Wednesday, December 12, 2012

Welcome Back to the Church: It's about More than Handshakes and Friendly Faces

Suppose that you have been away from Church for awhile, physically or perhaps also morally. For whatever reason, the time seems right and you decide to come return some Sunday morning.

Maybe people know you and will be glad to see you again or you'll be recognized as someone new and greeted well. You get lots of handshakes, perhaps a few hugs and plenty of "Welcome back"s or "Glad you're here!"s. You're thinking"Hey, this feels pretty good. I do like it here. I will come back again!"

This is wonderful but there is something missing. You're not fully re-united with the community yet, in the most important way: You have yet to be reunited with the spiritual Body of Christ. You've reconnected socially with some of the members of the Body but, if Christ is the shepherd, you're still standing outside the sheepfold. Christ has left the 99 to come look for you, the one, but you haven't yet responded fully to His call of repentance (to which he calls all of us). You're invited to reconciliation with God himself, as in the Sacrament of Penance.

"Those who approach the sacrament of Penance obtain pardon from God's mercy for the offense committed against him, and are, at the same time, reconciled with the Church which they have wounded by their sins and which by charity, by example, and by prayer labors for their conversion." - CCC 1422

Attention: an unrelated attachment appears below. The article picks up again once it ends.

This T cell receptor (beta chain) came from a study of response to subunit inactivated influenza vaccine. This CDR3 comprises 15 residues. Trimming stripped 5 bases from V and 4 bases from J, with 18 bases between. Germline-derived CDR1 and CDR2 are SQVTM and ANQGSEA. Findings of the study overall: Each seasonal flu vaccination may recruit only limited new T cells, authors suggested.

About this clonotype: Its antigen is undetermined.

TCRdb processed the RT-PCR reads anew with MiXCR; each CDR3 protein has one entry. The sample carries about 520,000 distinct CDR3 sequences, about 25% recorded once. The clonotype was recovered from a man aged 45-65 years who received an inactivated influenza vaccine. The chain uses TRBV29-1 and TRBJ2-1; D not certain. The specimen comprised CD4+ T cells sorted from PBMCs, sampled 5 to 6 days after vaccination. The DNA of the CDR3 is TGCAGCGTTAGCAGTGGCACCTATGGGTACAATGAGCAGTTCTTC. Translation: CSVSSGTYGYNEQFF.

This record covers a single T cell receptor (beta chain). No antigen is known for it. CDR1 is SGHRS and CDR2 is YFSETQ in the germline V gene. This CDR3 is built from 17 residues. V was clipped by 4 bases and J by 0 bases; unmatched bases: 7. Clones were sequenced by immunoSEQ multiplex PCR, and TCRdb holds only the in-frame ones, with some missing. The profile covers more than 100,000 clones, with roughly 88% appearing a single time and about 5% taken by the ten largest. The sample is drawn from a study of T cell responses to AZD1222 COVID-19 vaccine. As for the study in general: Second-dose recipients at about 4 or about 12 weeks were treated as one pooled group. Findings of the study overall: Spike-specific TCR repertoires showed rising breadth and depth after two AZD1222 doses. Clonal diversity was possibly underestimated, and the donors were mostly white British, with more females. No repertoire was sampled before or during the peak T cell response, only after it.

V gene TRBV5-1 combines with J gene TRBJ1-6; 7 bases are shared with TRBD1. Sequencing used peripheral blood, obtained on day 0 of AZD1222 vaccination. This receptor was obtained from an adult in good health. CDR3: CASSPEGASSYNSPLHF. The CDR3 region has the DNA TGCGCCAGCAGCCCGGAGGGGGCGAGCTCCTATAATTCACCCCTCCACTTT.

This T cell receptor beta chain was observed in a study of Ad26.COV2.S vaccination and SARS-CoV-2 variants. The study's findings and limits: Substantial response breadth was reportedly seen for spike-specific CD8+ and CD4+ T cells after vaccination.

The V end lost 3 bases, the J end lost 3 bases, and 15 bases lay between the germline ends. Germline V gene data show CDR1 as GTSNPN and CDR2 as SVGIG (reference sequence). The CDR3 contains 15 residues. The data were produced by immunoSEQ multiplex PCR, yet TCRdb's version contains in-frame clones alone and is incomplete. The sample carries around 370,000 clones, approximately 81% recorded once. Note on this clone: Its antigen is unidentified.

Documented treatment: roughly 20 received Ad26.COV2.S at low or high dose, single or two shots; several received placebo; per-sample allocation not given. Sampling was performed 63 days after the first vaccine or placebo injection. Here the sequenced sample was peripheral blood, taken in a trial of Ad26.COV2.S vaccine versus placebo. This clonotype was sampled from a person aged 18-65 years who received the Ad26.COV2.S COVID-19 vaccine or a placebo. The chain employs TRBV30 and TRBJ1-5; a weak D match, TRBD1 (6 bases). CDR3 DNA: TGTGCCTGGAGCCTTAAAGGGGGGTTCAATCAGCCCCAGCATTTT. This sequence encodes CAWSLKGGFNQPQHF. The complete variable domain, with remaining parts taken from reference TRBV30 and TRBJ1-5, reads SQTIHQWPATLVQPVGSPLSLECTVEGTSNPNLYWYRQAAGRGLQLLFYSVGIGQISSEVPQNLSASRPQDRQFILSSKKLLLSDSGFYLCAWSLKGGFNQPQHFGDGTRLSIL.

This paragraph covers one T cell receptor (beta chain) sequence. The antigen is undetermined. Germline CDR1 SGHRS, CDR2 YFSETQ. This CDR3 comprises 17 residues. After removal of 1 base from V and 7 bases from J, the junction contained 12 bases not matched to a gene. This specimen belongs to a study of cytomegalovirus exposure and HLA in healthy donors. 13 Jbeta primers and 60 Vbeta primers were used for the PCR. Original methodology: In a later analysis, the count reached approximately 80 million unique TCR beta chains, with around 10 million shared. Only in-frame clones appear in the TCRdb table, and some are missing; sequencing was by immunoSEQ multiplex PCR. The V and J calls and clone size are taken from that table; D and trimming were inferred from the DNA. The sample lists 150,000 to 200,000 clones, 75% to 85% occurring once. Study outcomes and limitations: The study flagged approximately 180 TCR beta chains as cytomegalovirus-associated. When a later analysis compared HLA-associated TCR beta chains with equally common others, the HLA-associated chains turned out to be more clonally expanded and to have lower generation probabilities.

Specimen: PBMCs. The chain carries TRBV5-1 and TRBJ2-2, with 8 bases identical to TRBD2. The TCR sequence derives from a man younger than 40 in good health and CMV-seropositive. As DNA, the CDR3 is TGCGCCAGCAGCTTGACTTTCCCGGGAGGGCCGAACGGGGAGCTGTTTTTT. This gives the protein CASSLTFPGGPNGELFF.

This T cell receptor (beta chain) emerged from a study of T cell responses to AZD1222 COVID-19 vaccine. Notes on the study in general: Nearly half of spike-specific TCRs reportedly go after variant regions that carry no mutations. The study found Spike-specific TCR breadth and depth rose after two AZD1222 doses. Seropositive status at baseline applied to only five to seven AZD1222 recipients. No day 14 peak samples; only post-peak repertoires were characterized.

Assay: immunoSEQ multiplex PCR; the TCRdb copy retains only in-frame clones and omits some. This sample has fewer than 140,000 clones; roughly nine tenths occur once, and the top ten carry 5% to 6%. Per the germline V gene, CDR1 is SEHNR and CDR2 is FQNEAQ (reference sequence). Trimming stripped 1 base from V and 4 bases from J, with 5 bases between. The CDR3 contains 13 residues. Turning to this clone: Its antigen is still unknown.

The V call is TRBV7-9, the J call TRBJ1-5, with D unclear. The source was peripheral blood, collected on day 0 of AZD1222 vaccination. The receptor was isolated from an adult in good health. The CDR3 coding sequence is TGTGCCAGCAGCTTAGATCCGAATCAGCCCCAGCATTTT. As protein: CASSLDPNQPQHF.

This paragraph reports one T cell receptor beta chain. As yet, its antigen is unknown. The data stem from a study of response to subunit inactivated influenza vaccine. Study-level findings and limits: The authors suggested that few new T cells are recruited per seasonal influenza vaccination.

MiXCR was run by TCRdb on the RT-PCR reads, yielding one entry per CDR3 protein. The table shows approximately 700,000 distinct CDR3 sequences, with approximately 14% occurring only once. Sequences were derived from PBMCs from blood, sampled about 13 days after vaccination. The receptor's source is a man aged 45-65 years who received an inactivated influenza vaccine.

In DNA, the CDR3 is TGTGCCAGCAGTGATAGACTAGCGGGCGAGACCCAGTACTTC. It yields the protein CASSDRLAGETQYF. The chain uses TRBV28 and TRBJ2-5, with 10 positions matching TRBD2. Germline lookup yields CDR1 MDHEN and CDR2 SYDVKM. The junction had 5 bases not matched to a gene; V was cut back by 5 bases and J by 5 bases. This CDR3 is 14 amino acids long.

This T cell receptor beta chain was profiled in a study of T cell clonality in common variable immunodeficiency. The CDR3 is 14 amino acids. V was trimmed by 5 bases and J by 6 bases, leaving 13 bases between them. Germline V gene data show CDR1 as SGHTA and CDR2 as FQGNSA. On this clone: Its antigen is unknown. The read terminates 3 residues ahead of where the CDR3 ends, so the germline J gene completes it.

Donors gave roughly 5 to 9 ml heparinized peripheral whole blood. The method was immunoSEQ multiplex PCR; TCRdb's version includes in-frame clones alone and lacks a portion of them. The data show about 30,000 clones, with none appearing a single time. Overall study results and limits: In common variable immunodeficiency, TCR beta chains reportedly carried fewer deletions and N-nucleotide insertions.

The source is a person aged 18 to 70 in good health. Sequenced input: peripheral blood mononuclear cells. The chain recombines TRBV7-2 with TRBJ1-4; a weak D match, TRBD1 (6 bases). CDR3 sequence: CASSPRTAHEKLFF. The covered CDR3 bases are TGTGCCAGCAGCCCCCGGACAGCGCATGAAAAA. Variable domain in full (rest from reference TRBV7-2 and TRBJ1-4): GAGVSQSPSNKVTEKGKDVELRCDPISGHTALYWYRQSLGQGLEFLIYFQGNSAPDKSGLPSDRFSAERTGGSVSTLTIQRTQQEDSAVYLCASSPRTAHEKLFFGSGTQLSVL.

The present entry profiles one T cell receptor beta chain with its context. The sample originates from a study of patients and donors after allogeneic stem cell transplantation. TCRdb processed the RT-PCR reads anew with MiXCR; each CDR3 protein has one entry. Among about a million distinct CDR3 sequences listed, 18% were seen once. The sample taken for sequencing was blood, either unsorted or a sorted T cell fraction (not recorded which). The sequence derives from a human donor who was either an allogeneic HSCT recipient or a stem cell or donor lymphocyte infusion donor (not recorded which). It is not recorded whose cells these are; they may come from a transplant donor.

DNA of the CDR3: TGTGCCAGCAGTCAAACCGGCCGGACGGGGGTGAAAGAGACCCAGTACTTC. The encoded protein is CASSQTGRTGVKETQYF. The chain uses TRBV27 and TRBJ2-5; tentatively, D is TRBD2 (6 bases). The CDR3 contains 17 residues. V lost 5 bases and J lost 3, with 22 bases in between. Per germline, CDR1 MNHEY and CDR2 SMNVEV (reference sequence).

It sounds demanding and exclusionary but it really is awesome and beautiful. Of course it's great to have people in the Church welcome you with friendly faces and outstretched arms but it's even better to have God welcome you with His divine face and arms stretched out on the cross. This is exactly what he does.

In the Sacrament of Penance we accept God's love for us in a real and effective way. Our soul is made clean and we are reunited with God (and also reunited with the people of God more intimately than we ever could be with just human interaction.) The Sacrament is not a barrier to communion but rather a means to enter into deeper communion. It is only a barrier to those who refuse to take the offer of mercy.


Maybe we haven't been away from the Church in the usual sense but since sin separates us from God, we are all continually in need of re-entering communion with Christ and His Church and therefore in need of confessing our sins and answering again God's call to be with Him. Let us take the time to avail ourselves of the wonderful gift of the reconciliation offered in the Sacrament of Penance. (Especially in Advent, as we prepare for Christmas) We will no doubt sin again later but God knows this and loves us just the same. He is ready to forgive as many times as we ask! We long for union with others, and rightly so, but let us be primarily concerned with union with God. If we are united with Him all else will take care of itself.

A Guide to Confession: